When in the 1980s Beto Hernandez (Oxnard, California, 1957) began publishing in the comic magazine Love – which he made with his brother Jaime – the stories around the fictitious town of Palomar, somewhere indeterminate in Central America in the On the other side of the border in the United States, many readers compared it to Gabriel García Márquez’s Macondo, but he, although he had heard of it, had not read it. “In the end I went to the bookstore, bought Cien años de soledad and read it, and I was surprised how similar many things were. Maybe it’s because of the heritage of Catholicism, maybe there are the same interests, although obviously his work is more fantastic and much more intense”, recalled a few days ago the author, one of the star guests of Comic Barcelona, ​​where he presented the recent re-edition of the first volume of the comprehensive Palomar published by La Cúpula.

Son of Mexican immigrants, but educated entirely in English – he does not speak Spanish, although in his stories there are some words in this language -, Hernandez’s stories make up a large fresco of characters that develop with time, based on family stories: “I took things about when I was growing up, from uncles and aunts and cousins ​​and also friends from school, I put them in Palomar and changed them to make a story”.

“I love connecting the characters and creating new family members, it’s an obsession that I have and I have to control, because otherwise I keep creating characters. Luba was my first major character, and she had a few children who have had a few children, and I like it because that’s what family is, it grows, it expands, and the characters I’m interested in will write themselves themselves”, he assures.

Hernandez is proud of the empowerment of her female characters: “Many people seeing Luba would decide that she is bad. And no, he is a good character, which I continued because he has many dimensions. Now, there is also indulgence, because I love to draw attractive women, but we felt that if we wanted to tell stories with beautiful girls, we needed to give them personality. It just seemed normal to us, but we found out it wasn’t, and for me it’s important to have influenced other comics in that sense, that really makes me happy.”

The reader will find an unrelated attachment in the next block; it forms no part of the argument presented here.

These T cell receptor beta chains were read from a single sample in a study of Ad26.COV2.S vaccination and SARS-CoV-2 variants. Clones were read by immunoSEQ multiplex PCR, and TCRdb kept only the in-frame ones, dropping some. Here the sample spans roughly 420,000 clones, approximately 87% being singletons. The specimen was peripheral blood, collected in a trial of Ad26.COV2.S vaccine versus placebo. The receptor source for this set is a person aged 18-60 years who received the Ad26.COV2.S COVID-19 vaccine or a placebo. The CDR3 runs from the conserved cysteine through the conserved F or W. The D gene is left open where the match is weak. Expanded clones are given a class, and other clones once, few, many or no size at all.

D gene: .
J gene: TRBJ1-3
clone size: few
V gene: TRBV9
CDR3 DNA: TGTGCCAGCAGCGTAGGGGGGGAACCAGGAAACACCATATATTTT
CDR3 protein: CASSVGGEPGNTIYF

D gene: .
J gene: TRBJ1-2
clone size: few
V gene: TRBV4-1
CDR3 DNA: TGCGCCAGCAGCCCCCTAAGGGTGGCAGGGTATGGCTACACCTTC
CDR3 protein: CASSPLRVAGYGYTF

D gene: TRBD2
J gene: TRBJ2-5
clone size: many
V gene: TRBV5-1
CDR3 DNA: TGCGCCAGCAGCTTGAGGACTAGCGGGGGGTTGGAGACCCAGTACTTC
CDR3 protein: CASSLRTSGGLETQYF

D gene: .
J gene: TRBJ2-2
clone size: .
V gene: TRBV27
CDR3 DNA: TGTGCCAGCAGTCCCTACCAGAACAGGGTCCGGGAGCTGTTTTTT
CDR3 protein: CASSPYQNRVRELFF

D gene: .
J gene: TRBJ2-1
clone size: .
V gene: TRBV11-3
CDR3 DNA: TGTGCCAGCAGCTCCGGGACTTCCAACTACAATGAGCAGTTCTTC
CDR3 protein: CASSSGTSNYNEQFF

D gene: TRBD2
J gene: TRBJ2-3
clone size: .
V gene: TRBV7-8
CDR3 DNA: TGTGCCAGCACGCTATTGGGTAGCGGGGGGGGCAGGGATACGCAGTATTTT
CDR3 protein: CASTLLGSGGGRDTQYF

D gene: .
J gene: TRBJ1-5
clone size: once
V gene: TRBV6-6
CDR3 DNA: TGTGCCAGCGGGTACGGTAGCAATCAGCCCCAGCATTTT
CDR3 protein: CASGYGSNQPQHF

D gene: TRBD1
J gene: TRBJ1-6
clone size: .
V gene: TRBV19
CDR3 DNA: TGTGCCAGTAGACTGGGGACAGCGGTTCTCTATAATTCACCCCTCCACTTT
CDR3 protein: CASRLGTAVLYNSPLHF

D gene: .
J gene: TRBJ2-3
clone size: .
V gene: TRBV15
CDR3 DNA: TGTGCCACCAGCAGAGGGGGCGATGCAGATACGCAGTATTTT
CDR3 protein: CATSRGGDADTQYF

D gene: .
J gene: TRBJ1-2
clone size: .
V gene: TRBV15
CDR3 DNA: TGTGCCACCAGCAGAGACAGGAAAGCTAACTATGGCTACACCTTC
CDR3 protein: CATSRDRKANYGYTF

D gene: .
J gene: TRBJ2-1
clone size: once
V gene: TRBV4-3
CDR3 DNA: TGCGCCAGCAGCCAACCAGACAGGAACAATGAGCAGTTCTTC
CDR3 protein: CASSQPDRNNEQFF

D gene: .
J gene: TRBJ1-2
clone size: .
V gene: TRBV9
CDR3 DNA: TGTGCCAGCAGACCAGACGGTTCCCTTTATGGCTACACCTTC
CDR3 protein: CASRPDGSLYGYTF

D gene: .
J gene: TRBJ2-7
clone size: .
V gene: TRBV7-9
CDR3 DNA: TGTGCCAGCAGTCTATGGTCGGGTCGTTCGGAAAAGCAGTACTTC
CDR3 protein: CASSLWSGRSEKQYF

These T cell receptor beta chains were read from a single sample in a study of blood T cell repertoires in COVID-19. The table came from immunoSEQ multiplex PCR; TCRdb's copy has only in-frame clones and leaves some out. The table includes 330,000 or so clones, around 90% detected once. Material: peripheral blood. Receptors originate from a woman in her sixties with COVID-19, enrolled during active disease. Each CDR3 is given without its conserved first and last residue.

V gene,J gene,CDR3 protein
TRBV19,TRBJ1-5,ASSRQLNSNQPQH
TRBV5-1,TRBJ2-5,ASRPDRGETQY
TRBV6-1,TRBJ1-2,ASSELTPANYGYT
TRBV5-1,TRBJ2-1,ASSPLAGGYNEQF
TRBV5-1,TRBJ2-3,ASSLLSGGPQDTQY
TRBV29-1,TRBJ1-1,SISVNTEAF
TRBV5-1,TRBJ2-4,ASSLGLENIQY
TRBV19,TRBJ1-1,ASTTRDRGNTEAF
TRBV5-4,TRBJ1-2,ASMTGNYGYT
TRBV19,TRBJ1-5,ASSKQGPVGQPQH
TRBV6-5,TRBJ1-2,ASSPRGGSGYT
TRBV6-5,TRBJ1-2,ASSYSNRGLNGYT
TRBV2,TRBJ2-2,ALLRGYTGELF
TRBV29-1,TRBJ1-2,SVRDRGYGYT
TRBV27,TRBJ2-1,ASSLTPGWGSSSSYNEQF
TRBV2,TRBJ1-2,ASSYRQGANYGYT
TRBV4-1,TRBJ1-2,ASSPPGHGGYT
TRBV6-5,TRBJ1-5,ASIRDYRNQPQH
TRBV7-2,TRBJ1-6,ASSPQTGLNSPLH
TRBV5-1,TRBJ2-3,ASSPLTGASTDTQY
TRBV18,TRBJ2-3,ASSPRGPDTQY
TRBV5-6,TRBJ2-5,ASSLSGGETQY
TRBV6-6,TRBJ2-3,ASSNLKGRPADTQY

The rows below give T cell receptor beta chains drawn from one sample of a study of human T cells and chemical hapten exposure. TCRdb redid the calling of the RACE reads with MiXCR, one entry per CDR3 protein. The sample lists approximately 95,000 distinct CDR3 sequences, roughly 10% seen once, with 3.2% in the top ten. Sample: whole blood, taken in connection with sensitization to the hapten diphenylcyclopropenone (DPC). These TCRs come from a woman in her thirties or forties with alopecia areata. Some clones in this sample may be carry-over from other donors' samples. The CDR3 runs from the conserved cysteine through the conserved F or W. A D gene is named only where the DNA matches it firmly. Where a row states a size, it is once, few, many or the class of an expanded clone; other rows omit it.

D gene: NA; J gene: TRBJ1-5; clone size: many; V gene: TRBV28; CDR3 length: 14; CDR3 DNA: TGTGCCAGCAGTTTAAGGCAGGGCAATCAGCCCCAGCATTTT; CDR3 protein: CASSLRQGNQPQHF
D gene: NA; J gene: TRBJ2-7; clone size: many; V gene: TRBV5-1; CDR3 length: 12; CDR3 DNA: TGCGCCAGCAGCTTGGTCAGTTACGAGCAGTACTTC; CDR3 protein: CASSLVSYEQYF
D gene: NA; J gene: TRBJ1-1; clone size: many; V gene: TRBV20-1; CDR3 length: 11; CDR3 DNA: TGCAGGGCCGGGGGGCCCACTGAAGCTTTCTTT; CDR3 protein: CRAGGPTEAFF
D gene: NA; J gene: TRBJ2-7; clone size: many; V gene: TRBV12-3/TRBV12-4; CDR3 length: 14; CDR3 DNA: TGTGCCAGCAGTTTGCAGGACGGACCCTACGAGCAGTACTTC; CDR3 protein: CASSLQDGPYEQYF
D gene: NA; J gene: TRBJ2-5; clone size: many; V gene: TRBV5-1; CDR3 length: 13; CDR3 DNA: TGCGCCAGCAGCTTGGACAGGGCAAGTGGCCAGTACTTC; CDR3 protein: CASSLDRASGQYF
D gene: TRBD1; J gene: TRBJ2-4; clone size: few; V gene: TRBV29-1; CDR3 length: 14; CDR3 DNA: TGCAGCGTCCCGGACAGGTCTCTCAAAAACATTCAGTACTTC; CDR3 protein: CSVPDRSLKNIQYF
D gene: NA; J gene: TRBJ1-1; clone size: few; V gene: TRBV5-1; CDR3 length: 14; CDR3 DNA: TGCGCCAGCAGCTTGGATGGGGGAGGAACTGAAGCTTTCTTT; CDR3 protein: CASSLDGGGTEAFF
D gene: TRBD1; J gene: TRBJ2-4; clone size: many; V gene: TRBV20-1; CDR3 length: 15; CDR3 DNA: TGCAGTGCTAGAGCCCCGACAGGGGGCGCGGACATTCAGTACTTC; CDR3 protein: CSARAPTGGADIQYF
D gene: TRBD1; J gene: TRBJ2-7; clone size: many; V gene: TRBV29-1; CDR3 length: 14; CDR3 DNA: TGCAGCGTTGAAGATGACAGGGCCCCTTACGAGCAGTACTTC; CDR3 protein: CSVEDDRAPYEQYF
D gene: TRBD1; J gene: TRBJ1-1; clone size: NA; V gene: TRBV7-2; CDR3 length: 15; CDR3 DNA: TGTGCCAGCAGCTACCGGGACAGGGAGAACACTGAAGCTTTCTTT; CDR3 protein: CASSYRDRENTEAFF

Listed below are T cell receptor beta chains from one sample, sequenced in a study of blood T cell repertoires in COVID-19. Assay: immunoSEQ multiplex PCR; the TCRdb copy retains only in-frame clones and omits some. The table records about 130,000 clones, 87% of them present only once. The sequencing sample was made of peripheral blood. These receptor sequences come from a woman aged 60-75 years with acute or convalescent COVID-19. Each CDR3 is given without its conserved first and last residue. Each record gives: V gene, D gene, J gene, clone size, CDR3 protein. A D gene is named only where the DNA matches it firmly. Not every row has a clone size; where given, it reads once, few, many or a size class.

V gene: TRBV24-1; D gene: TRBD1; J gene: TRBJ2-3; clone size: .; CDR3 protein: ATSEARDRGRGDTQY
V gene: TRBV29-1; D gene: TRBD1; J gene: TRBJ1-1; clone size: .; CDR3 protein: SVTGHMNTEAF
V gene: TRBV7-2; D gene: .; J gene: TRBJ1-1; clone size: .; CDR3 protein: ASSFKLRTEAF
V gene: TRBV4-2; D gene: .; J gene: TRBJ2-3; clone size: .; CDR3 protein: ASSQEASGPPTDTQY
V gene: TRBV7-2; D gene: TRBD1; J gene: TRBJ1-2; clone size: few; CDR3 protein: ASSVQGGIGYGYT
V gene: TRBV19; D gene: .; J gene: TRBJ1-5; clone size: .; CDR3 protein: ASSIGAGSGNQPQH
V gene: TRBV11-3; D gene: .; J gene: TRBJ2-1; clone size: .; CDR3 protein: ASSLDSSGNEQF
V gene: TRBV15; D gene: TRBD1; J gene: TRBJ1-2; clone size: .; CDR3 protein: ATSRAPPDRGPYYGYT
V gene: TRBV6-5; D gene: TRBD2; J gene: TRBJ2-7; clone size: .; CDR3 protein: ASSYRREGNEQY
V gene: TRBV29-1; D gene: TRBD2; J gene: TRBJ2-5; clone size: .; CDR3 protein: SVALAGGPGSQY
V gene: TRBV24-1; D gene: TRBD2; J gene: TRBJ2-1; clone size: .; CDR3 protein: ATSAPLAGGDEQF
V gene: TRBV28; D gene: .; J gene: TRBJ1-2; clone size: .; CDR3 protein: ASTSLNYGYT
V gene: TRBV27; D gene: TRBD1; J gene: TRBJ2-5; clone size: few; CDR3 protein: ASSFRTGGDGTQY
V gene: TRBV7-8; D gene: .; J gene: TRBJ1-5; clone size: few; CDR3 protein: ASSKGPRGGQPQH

He didn’t think it would be an international success, “I thought it would reach a small group, a few hundred people, but people were interested in this different kind of comic, because in the US most people are used to superheroes, even though the underground comic was already there from the beginning”. It has not been an easy path in a country “that despises comics if they are not mainstream, where commercial comics want to sell toys and series and movies, and ours is a small market, but we accept it, because the readers are wonderful”. “Comics are also culture, and we are on the margins, we make art and communication”, he says, happy about the new edition, not only because it means that “young people not only expect new things, but they still like old stories ”, but also because “I really like that they are published in Spanish, because in California a lot of people ask me about it”.